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Opposite the Blue Mosque, random building © as|fa

Hippodrome  © as|fa

Hippodrome © as|fa

While on the hunt for lunch, we came across a local artist studio/gallery, his name was “Cemal Toy“. Lunch plan was quickly forgotten. His expression of modern Turkish art combined it with classical Turkish miniatures and carpet patterns. The paintings which caught our eye were beautiful, he depicted the Istanbul skyline & shores in varying shades of purple and blue. We weren’t going to leave without making a purchase, the only problem was Cemal Toy didn’t speak a word of English and we didn’t speak Turkish – so for the next 30 minutes what transpired was my sister trying her level best to communicate via sign language and relay her choice of paintings and the price she was willing to pay for them. It was like nothing I had ever seen before, bless that old man, he was so polite and generous. He packed the paintings meticulously for our travel after he understood that we had further travel plans. His work is now lovingly displayed in my sisters living room.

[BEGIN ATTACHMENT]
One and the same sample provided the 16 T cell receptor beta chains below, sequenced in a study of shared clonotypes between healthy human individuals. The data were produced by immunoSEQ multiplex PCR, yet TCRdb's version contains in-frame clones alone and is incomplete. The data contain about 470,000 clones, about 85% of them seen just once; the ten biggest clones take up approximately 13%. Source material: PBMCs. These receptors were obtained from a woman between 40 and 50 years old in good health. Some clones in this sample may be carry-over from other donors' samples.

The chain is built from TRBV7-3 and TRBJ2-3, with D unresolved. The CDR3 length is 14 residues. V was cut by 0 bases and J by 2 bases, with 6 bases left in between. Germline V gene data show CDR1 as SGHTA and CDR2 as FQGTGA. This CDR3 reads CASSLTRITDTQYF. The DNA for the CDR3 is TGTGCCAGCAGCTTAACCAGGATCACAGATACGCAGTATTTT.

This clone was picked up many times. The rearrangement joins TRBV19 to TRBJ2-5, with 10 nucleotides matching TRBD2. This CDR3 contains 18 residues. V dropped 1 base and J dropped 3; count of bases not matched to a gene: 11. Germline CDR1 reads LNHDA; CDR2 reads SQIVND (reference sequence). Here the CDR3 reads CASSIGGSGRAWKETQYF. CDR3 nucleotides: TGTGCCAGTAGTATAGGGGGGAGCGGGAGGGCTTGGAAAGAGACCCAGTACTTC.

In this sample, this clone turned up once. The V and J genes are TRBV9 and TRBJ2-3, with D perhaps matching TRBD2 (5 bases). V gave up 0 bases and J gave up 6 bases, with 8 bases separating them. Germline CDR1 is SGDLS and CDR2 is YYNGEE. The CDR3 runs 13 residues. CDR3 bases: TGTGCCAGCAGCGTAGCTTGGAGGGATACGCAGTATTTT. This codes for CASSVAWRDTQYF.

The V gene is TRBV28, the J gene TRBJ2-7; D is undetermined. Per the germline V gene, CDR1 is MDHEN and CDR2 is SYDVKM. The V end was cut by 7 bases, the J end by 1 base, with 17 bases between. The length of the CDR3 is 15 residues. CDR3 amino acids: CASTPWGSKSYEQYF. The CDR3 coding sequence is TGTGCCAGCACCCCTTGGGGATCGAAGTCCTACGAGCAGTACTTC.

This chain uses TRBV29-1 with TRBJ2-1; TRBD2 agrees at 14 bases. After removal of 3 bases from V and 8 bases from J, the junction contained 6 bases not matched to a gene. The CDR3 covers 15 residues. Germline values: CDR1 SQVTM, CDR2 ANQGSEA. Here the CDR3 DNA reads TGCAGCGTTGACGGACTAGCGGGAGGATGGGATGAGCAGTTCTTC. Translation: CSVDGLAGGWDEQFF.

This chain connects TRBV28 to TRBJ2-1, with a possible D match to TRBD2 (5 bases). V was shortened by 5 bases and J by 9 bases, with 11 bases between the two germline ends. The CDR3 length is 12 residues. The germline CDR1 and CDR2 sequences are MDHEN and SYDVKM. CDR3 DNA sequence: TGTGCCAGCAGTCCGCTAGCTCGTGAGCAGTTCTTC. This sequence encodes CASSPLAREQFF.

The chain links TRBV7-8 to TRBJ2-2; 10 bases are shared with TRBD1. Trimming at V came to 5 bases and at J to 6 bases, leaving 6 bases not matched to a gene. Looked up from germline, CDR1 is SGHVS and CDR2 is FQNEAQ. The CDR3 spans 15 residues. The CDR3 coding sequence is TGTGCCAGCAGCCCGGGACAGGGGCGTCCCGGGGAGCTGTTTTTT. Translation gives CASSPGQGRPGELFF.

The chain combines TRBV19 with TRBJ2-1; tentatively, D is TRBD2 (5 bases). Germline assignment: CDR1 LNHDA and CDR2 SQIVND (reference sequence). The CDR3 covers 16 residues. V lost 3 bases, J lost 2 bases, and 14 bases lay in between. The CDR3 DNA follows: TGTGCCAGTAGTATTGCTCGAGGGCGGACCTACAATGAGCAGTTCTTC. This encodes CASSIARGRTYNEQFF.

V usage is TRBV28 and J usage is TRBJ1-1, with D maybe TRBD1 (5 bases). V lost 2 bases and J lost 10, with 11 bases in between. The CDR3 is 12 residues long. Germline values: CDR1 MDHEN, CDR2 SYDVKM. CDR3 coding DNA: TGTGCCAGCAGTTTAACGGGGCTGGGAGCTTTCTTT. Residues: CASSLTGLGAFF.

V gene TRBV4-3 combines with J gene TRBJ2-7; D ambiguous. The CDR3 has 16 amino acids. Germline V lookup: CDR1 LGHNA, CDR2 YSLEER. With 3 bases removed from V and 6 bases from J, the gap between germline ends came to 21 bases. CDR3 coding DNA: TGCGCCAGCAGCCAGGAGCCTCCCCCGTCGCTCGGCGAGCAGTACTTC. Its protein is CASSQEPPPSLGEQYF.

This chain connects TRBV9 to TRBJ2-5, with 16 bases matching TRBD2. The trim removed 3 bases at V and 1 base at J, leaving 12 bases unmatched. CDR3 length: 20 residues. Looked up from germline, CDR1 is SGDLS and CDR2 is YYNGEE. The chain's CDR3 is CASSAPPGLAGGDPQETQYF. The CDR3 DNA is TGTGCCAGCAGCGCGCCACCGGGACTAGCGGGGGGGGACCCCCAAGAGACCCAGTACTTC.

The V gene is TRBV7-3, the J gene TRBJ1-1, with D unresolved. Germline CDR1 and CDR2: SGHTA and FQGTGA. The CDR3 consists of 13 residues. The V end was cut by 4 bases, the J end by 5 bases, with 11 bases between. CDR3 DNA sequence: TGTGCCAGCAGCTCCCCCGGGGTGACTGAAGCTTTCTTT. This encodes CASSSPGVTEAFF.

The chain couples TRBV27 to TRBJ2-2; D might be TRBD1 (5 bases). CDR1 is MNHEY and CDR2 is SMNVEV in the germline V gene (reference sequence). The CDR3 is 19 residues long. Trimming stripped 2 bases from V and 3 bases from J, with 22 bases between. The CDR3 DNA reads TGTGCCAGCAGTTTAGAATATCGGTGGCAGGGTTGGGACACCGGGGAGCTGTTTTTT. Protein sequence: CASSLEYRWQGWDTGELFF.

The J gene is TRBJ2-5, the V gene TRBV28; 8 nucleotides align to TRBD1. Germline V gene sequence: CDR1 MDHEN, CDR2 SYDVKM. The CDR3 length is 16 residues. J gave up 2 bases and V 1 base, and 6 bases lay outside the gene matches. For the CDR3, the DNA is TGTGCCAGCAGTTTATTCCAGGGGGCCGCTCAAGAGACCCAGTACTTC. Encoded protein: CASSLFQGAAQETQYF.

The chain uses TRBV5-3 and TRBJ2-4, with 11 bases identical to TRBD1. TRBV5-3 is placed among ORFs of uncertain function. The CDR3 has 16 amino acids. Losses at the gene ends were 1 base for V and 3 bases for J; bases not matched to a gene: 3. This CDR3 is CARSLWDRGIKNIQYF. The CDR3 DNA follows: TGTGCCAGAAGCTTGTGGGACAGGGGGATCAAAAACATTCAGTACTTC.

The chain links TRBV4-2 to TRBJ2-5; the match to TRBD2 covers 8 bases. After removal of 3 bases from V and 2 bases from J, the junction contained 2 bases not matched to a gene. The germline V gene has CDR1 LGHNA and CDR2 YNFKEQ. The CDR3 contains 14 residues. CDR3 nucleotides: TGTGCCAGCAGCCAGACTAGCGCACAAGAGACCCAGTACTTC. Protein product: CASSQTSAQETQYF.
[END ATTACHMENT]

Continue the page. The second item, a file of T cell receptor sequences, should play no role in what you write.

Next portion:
The city of Constantinople most certainly lived up to more than my expectations – in fact it has enticed me to explore what Turkey has to offer – ‘Pamukkale’, ‘Cappadocia’, ‘Iznik’ and most recent infatuation with ‘Konya’ – the resting place of Jalal ad-Dīn Muhammad Rumi.

The three of us were happy and sad at the same time – sad because our hearts wanted more of Turkey and happy because Rome was calling…

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Reflections|TasteBuds@Hills

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Seasonal Blooms @ every table © as|fa

I relish having breakfast outside with the family, not lunch or dinner as much as breakfast. I think its because of two reasons: One, I love eating eggs, be it poached, scrambled, sunny side up or omelettes and Two, I love my skinny mochas, especially in the mornings – it makes me happy & content 🙂

This love of eggs was acquired in my 20’s. As far as I remember, as a kid I hated eggs. If I found it in my lunch-box – it would be tossed straight in the bin and I would look for creative ways of sharing someone else’s lunch at school. But now, its a totally different story – call me crazy but, I sometimes order poached eggs for lunch!

Hubby recently introduced me to a cute little cafe nestled inside a flower shop at Terry Hills. The atmosphere is rustic cozy blended with fabulous surrounds of pots & plants, not to mention the colourful blooms of spring. The cafe is called Tastebuds@Hills and its a must try if you are in Sydney – Terry Hills.